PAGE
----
You may be wondering how you will be able to speak after a laryngectomy. The way you speak and the sound of your voice will change, but fortunately, there are ways to regain the power of speech through voice rehabilitation.
We rely on our voices to express our thoughts and feelings. A total laryngectomy means your larynx is removed – including your vocal cords. Right after a laryngectomy, the quickest way to communicate with family, friends and healthcare professionals will be through the use of writing and gestures. It may help to practice some simple gestures and ways of communicating together with friends and family prior to your surgery. There are also apps available for smartphones that can help translate text to speech.
Losing your natural voice can initially be quite upsetting, and will have an impact on both your ability to communicate and your sense of identity. But the good news is that there are several ways to regain your voice and ability to speak after a laryngectomy. A laryngectomy means your larynx is removed – including your vocal cords. But there are several ways to regain your voice with the help of your speech-language pathologist (clinician).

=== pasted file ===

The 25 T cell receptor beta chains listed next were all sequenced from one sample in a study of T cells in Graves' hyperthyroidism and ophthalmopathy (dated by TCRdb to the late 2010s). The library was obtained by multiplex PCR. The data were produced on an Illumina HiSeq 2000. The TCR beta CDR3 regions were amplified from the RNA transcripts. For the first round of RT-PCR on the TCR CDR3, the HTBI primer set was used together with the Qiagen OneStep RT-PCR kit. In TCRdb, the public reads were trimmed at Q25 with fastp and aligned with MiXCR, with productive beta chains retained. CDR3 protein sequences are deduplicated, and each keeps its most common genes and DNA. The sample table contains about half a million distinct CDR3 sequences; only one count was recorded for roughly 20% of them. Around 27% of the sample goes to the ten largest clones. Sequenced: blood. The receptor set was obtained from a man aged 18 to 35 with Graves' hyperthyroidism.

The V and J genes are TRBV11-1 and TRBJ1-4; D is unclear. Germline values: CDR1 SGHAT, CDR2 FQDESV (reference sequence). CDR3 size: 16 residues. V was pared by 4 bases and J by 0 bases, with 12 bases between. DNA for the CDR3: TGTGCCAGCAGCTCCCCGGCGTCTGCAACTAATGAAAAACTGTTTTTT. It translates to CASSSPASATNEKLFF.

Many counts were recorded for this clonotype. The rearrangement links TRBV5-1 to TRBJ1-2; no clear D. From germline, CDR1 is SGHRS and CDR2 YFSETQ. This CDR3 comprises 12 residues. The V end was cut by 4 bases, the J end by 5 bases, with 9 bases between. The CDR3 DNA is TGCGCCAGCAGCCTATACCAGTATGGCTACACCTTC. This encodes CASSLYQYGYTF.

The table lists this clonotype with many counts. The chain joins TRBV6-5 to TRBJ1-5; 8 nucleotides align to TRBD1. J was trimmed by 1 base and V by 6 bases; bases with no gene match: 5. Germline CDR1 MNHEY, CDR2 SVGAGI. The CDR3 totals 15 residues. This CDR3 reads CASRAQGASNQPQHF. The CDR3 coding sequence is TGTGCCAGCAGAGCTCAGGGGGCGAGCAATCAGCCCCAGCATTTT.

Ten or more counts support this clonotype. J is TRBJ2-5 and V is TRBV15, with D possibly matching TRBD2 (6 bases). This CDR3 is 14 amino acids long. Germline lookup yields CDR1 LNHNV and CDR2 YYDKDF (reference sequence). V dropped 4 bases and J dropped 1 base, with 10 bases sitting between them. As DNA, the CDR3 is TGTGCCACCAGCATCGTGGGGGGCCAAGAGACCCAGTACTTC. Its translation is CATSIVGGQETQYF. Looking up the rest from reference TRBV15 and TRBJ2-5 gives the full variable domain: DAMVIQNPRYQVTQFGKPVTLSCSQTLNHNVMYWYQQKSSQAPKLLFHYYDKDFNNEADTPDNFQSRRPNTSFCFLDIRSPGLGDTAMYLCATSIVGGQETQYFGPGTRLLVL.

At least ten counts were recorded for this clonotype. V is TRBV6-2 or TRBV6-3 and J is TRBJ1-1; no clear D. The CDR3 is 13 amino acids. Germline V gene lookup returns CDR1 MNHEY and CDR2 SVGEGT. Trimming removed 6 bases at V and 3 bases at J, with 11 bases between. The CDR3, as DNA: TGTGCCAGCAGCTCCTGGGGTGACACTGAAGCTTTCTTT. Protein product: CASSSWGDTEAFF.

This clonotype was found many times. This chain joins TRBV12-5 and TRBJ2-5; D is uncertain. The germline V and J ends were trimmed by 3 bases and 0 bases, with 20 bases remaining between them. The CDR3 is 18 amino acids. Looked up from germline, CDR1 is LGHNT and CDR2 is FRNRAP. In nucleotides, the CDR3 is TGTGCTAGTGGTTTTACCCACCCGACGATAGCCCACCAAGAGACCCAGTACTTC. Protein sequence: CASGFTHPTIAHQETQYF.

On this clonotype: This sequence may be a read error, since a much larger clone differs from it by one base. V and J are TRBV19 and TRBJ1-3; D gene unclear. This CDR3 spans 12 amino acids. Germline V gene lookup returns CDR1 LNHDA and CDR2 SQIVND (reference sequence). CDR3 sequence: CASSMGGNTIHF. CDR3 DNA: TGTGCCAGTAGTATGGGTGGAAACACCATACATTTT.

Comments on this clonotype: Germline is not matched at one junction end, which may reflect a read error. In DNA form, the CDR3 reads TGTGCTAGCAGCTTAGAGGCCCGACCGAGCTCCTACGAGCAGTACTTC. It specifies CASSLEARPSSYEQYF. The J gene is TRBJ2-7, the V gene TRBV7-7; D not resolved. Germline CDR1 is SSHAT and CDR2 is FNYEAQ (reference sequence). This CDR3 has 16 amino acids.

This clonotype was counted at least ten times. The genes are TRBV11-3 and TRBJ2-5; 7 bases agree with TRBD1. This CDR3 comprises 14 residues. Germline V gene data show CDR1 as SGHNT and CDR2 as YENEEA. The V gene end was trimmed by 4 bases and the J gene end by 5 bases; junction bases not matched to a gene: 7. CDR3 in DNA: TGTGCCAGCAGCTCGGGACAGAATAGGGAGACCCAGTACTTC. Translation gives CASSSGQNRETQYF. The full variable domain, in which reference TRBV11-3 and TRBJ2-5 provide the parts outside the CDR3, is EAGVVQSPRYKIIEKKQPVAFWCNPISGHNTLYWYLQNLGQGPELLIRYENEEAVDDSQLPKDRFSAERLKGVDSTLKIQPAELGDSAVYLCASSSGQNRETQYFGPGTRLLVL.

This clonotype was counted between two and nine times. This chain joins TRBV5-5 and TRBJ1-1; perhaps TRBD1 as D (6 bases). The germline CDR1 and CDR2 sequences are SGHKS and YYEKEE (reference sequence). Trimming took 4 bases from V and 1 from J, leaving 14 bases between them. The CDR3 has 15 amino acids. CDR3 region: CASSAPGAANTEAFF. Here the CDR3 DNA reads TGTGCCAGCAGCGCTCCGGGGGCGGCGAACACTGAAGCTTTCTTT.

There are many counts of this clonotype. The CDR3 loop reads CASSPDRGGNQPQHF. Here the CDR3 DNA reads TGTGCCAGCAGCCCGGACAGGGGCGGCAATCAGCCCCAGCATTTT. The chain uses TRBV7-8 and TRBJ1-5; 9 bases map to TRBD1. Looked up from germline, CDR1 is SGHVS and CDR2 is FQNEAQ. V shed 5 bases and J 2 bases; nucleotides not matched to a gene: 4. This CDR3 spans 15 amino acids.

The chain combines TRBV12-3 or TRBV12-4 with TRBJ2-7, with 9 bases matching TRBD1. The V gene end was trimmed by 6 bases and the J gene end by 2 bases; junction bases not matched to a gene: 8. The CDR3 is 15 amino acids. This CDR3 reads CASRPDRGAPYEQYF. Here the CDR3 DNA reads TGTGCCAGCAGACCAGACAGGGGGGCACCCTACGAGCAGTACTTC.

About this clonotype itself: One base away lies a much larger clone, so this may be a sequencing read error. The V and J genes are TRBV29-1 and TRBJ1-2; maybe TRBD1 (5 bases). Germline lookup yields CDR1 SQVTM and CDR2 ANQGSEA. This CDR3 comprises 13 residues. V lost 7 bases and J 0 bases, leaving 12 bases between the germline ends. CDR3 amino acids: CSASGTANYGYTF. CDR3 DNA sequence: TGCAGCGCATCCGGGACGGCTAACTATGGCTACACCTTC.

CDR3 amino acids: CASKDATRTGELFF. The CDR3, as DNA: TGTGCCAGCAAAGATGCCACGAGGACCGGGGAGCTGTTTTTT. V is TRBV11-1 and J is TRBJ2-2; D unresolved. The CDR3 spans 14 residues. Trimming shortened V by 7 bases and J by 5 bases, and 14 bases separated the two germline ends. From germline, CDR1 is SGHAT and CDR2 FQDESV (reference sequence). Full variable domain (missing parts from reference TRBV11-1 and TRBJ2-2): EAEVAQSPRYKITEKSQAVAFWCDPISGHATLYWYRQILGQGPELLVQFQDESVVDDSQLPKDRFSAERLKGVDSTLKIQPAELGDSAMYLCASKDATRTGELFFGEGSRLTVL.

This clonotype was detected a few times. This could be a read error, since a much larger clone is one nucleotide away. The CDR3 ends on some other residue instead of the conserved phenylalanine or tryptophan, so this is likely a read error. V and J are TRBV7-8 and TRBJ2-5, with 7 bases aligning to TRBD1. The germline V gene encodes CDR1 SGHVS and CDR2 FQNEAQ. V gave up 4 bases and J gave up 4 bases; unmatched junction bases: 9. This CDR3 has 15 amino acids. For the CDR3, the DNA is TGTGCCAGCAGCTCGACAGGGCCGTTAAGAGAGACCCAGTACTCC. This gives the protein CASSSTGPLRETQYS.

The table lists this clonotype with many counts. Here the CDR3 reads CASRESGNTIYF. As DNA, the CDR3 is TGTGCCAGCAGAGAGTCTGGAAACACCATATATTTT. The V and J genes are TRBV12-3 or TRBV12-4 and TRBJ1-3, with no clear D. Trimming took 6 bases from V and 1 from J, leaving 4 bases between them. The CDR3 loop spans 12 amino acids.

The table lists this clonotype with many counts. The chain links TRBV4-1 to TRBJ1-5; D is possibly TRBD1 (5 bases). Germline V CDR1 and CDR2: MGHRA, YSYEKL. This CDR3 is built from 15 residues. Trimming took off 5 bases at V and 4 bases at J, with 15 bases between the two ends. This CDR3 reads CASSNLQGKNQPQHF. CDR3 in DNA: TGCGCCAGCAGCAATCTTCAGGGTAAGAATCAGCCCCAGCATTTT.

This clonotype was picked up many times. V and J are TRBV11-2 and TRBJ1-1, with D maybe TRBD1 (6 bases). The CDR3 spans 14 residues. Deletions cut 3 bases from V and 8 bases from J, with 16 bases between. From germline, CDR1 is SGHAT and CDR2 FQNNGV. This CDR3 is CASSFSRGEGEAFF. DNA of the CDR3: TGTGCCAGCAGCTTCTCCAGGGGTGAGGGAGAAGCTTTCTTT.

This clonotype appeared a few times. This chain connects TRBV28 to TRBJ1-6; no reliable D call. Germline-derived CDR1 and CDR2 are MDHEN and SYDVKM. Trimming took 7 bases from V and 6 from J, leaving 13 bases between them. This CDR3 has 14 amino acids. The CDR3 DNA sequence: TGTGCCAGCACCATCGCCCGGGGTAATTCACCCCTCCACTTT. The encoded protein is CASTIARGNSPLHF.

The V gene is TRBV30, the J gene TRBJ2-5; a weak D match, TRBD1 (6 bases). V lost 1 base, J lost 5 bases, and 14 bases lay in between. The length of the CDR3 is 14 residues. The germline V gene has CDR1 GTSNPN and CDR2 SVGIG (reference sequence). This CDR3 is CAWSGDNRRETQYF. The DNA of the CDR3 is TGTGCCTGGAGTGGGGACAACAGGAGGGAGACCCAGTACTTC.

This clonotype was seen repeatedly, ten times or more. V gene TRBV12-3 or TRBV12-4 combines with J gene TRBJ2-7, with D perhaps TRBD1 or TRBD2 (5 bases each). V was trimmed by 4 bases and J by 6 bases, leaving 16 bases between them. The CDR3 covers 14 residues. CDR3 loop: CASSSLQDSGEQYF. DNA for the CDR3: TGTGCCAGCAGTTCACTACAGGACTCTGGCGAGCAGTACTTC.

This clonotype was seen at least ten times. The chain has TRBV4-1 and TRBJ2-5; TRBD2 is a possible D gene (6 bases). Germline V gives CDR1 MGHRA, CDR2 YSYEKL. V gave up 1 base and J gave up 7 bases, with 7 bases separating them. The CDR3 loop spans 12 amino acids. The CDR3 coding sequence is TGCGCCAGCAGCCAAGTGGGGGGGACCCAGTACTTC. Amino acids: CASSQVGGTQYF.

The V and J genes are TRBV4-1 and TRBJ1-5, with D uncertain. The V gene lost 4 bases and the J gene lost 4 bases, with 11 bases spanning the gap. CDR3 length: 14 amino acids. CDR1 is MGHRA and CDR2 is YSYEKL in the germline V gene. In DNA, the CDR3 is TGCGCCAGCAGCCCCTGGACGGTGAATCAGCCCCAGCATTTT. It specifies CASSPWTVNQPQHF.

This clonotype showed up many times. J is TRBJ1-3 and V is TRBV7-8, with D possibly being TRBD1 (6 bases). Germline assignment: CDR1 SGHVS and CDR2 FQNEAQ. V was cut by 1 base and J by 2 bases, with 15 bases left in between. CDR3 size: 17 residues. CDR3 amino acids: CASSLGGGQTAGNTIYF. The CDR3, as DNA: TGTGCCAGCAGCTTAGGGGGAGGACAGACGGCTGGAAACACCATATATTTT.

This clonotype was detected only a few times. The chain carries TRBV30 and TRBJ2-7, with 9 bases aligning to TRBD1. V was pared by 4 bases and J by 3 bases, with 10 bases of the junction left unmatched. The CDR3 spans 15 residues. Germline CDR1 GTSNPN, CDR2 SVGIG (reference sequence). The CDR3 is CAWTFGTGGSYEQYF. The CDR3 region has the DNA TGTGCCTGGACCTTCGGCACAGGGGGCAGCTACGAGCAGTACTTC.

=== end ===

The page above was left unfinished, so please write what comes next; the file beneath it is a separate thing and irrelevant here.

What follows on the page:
Before a laryngectomy, the voice is produced by the vocal cords. The vocal cords are located in your larynx, also known as your voice box, and are the source of your natural voice.
During exhalation, the air passes the vocal cords, which produces sound through a rhythmic opening and closing.
Having a total laryngectomy removes your larynx and vocal cords, so the way you speak after a laryngectomy is going to change. Your voice will sound different than it did before because it is no longer coming from your vocal cords.
There are 3 different methods for voice rehabilitation following a laryngectomy: